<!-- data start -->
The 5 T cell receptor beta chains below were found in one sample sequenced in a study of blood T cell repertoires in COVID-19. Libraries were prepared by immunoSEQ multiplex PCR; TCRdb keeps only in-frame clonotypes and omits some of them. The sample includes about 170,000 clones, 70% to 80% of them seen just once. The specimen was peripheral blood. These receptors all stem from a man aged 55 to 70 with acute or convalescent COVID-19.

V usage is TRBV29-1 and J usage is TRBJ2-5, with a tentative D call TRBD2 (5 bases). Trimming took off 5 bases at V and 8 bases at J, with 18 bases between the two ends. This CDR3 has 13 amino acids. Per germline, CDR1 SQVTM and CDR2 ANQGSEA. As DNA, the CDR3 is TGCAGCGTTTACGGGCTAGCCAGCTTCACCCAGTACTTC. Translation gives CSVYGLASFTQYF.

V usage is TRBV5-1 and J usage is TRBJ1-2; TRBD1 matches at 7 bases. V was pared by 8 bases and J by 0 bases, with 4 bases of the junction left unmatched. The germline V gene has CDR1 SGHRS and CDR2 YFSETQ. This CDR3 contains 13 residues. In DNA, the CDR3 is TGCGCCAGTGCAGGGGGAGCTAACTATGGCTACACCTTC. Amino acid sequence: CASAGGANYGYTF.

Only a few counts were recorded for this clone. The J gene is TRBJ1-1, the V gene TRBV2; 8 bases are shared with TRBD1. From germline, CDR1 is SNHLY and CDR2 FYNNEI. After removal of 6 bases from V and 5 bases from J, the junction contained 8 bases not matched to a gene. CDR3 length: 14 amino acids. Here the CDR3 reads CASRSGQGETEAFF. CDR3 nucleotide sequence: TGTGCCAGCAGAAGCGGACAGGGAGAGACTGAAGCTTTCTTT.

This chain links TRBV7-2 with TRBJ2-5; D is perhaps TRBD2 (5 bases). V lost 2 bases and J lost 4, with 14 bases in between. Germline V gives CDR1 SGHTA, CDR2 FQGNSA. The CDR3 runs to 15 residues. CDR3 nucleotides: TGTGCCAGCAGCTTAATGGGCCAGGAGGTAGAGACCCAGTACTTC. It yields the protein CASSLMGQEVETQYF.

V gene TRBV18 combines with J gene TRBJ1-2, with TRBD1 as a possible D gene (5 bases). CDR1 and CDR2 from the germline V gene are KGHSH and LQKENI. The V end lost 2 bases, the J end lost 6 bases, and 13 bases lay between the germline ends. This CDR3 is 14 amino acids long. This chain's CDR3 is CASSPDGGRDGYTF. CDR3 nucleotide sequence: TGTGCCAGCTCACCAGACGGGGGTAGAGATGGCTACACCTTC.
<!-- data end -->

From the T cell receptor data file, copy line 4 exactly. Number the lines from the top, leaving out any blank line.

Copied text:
Only a few counts were recorded for this clone. The J gene is TRBJ1-1, the V gene TRBV2; 8 bases are shared with TRBD1. From germline, CDR1 is SNHLY and CDR2 FYNNEI. After removal of 6 bases from V and 5 bases from J, the junction contained 8 bases not matched to a gene. CDR3 length: 14 amino acids. Here the CDR3 reads CASRSGQGETEAFF. CDR3 nucleotide sequence: TGTGCCAGCAGAAGCGGACAGGGAGAGACTGAAGCTTTCTTT.